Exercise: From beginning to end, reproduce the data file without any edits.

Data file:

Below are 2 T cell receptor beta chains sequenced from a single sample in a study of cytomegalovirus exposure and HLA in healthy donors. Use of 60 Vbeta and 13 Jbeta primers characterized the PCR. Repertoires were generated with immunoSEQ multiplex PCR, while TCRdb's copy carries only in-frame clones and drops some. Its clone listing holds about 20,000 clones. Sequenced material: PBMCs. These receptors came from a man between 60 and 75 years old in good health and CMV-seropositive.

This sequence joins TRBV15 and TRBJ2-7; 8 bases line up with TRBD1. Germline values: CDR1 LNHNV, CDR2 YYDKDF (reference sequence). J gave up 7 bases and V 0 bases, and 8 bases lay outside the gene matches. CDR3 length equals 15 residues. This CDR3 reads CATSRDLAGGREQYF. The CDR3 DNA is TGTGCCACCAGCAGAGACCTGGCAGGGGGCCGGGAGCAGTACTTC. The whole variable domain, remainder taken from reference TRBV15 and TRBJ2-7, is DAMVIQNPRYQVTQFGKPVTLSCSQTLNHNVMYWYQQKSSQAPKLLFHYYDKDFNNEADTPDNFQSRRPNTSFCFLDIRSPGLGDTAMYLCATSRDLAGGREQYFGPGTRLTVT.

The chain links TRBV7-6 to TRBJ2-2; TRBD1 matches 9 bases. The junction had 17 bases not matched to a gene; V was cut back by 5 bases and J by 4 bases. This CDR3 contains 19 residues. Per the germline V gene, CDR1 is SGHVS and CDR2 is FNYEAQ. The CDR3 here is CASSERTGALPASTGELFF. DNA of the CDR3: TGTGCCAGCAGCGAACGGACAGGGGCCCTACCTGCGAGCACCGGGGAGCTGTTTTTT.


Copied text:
Below are 2 T cell receptor beta chains sequenced from a single sample in a study of cytomegalovirus exposure and HLA in healthy donors. Use of 60 Vbeta and 13 Jbeta primers characterized the PCR. Repertoires were generated with immunoSEQ multiplex PCR, while TCRdb's copy carries only in-frame clones and drops some. Its clone listing holds about 20,000 clones. Sequenced material: PBMCs. These receptors came from a man between 60 and 75 years old in good health and CMV-seropositive.

This sequence joins TRBV15 and TRBJ2-7; 8 bases line up with TRBD1. Germline values: CDR1 LNHNV, CDR2 YYDKDF (reference sequence). J gave up 7 bases and V 0 bases, and 8 bases lay outside the gene matches. CDR3 length equals 15 residues. This CDR3 reads CATSRDLAGGREQYF. The CDR3 DNA is TGTGCCACCAGCAGAGACCTGGCAGGGGGCCGGGAGCAGTACTTC. The whole variable domain, remainder taken from reference TRBV15 and TRBJ2-7, is DAMVIQNPRYQVTQFGKPVTLSCSQTLNHNVMYWYQQKSSQAPKLLFHYYDKDFNNEADTPDNFQSRRPNTSFCFLDIRSPGLGDTAMYLCATSRDLAGGREQYFGPGTRLTVT.

The chain links TRBV7-6 to TRBJ2-2; TRBD1 matches 9 bases. The junction had 17 bases not matched to a gene; V was cut back by 5 bases and J by 4 bases. This CDR3 contains 19 residues. Per the germline V gene, CDR1 is SGHVS and CDR2 is FNYEAQ. The CDR3 here is CASSERTGALPASTGELFF. DNA of the CDR3: TGTGCCAGCAGCGAACGGACAGGGGCCCTACCTGCGAGCACCGGGGAGCTGTTTTTT.